Posted April 6, 2016 by Cooper Point Journal in News

Legislature Passes Supplemental Budget, Punts on McCleary

By Asa Kowals-Rose

On March 29, Washington lawmakers adjourned their 2016 legislative session. As with last year’s, this session ran longer than expected: it was scheduled to adjourn on March 10 until Governor Inslee called a special session so that legislators could pass a supplemental budget.

The supplemental budget—meant to make minor changes to the 2015-2017 budget passed by legislators last year—allocates $191 million in new spending. This includes $40 million to improve Washington’s mental health system, as well as $13 million directed at youth homelessness in the state. Legislators also agreed to release $190 million in emergency funds to cover damages and other costs from last summer’s record-breaking wildfires.

Although the budget did allocate new funds for education, legislators did not pursue a plan to comply with the 2012 McCleary decision, which held that the state was failing to adequately fund basic education. In August, the Washington State Supreme Court began fining the state $100,000 for every day it remains in violation of the ruling. Despite this financial pressure, legislators added only $15 million in new education funding. This was meant to be incidental; rather than take major steps to fund education during the 2016 session, they passed a bill pledging to fully address the McCleary ruling in next year’s legislative session.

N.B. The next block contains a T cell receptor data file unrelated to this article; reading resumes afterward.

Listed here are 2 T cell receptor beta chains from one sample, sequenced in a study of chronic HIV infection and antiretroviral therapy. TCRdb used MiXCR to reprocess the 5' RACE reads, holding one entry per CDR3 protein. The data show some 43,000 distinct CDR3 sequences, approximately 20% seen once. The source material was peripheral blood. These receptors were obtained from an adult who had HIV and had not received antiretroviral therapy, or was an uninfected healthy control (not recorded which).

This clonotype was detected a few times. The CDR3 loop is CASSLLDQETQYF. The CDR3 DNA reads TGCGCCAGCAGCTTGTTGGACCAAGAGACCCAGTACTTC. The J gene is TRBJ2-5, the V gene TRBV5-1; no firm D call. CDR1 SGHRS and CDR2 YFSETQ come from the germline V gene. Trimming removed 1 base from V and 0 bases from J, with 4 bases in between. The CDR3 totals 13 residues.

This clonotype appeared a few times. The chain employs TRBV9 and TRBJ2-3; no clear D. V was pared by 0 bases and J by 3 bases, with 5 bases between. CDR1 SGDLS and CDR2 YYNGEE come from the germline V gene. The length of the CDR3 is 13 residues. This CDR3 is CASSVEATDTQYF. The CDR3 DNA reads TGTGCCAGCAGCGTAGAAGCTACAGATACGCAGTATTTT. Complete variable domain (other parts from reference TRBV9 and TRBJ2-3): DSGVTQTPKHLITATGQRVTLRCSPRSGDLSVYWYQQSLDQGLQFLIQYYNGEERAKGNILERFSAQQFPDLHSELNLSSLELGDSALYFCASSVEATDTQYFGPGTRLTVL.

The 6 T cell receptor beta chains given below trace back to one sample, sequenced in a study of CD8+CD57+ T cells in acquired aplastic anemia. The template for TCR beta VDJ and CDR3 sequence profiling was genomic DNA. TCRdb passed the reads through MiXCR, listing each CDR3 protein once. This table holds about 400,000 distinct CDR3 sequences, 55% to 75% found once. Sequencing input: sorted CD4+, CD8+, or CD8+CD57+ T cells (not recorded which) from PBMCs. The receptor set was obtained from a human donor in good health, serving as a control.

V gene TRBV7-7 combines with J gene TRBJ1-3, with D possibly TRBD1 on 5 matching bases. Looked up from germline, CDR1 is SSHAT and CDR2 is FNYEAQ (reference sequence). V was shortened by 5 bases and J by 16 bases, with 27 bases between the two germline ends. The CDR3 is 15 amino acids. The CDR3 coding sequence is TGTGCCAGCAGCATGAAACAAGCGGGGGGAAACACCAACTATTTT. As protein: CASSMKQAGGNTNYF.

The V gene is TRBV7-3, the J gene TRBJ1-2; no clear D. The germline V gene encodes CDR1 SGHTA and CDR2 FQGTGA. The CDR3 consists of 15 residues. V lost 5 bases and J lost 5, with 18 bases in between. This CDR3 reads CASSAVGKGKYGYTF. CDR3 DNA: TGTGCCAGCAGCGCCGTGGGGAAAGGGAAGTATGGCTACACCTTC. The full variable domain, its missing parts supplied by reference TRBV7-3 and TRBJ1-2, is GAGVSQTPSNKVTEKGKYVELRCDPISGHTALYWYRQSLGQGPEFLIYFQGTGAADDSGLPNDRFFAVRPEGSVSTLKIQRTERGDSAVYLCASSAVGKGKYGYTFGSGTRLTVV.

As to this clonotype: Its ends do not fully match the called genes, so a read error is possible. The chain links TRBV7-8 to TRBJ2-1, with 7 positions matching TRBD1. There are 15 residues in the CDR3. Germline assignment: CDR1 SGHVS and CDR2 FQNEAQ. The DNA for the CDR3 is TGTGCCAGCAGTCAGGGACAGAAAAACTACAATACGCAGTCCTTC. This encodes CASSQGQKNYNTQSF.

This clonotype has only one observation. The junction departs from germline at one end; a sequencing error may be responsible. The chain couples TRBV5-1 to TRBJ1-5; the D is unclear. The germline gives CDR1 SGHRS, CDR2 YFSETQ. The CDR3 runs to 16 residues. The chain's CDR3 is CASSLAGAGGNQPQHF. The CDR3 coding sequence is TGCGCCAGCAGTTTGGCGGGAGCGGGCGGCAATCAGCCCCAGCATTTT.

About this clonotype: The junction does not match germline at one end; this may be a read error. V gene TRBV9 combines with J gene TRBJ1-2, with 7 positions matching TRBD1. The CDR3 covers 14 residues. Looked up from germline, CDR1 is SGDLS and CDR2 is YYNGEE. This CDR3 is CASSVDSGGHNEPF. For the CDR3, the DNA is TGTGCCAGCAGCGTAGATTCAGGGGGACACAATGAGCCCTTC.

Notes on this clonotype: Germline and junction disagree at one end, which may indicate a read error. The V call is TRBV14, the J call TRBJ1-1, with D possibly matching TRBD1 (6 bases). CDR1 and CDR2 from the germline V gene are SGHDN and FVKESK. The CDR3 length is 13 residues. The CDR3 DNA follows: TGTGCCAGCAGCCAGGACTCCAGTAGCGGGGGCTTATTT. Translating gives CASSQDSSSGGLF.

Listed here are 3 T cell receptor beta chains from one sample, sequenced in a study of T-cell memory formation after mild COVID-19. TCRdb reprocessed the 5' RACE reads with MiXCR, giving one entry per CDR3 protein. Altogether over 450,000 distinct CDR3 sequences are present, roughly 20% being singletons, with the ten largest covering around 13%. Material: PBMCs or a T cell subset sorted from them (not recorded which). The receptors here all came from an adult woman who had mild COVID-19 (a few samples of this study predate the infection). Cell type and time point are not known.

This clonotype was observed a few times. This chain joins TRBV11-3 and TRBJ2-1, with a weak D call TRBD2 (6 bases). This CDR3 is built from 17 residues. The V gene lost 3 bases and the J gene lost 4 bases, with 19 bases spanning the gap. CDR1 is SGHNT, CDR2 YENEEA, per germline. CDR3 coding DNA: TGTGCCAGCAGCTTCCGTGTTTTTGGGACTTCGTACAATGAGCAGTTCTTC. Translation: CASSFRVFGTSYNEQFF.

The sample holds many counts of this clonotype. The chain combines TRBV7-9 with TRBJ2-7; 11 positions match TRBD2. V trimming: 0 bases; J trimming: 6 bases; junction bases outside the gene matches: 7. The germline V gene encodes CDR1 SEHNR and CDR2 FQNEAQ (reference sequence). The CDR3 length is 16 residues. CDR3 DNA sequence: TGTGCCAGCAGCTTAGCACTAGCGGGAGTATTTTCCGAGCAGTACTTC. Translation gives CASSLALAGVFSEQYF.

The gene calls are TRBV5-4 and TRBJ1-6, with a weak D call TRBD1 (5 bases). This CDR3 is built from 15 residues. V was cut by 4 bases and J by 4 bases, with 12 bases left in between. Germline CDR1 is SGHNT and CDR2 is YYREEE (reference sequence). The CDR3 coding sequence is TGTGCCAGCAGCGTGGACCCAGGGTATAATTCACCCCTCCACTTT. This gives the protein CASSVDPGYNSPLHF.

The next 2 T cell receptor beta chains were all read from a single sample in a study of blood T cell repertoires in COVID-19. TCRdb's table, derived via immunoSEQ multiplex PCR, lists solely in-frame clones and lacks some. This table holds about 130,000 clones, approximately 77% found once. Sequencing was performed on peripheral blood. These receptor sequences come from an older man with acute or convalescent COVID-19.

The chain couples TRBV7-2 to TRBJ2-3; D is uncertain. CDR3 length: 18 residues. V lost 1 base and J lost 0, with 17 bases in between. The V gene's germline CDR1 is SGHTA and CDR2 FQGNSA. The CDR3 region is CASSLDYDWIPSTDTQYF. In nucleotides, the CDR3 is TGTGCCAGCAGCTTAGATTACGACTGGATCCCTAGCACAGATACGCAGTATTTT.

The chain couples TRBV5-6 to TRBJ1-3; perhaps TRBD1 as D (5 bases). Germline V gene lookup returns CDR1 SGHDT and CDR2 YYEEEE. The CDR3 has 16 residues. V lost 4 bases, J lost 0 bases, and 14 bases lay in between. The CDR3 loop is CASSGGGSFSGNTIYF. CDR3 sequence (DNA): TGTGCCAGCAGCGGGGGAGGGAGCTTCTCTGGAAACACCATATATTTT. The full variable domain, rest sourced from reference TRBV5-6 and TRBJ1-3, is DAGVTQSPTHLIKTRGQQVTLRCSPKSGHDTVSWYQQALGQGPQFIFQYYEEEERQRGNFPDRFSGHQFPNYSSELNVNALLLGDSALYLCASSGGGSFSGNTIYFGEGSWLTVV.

Though legislators were content to put off funding the McCleary decision, they did act in response to a more recent court ruling concerning Washington’s charter schools. In September, the Washington State Supreme Court ruled that the charter school system created as a result of a successful 2012 ballot measure was unconstitutional because it allocated public education funding to unelected school boards. The Court declined to reconsider its decision, and the ruling became final in December. In the wake of this ruling, legislators passed a plan to keep charter schools open by reallocating state lottery revenue. Although Governor Inslee—an opponent of charter schools—chose not to sign the bill, he opted not to veto it, thereby allowing it to become law.

Inslee’s decision and other legislative actions may have been influenced by the looming election season. The Governor is running for reelection in November, as are all members of the State House, and half of the State Senate. Turnout for these races tends to be much greater in presidential election years than in midterms, and with the presidential race growing increasingly contentious, legislators might be hesitant to pursue bold policy changes and risk alienating members of a politically charged electorate.

Thanks to legislative inaction during the 2016 session, state lawmakers have left a number of important policy questions for next year’s session. In doing this, both parties have taken a political gamble. The Democrats and the Republicans control the State House and Senate respectively, each by a two-seat margin. This means that each party’s current political power will hang in the balance come November, as will the governor’s mansion. For this reason, November’s election could have huge ramifications for public policy in Washington State.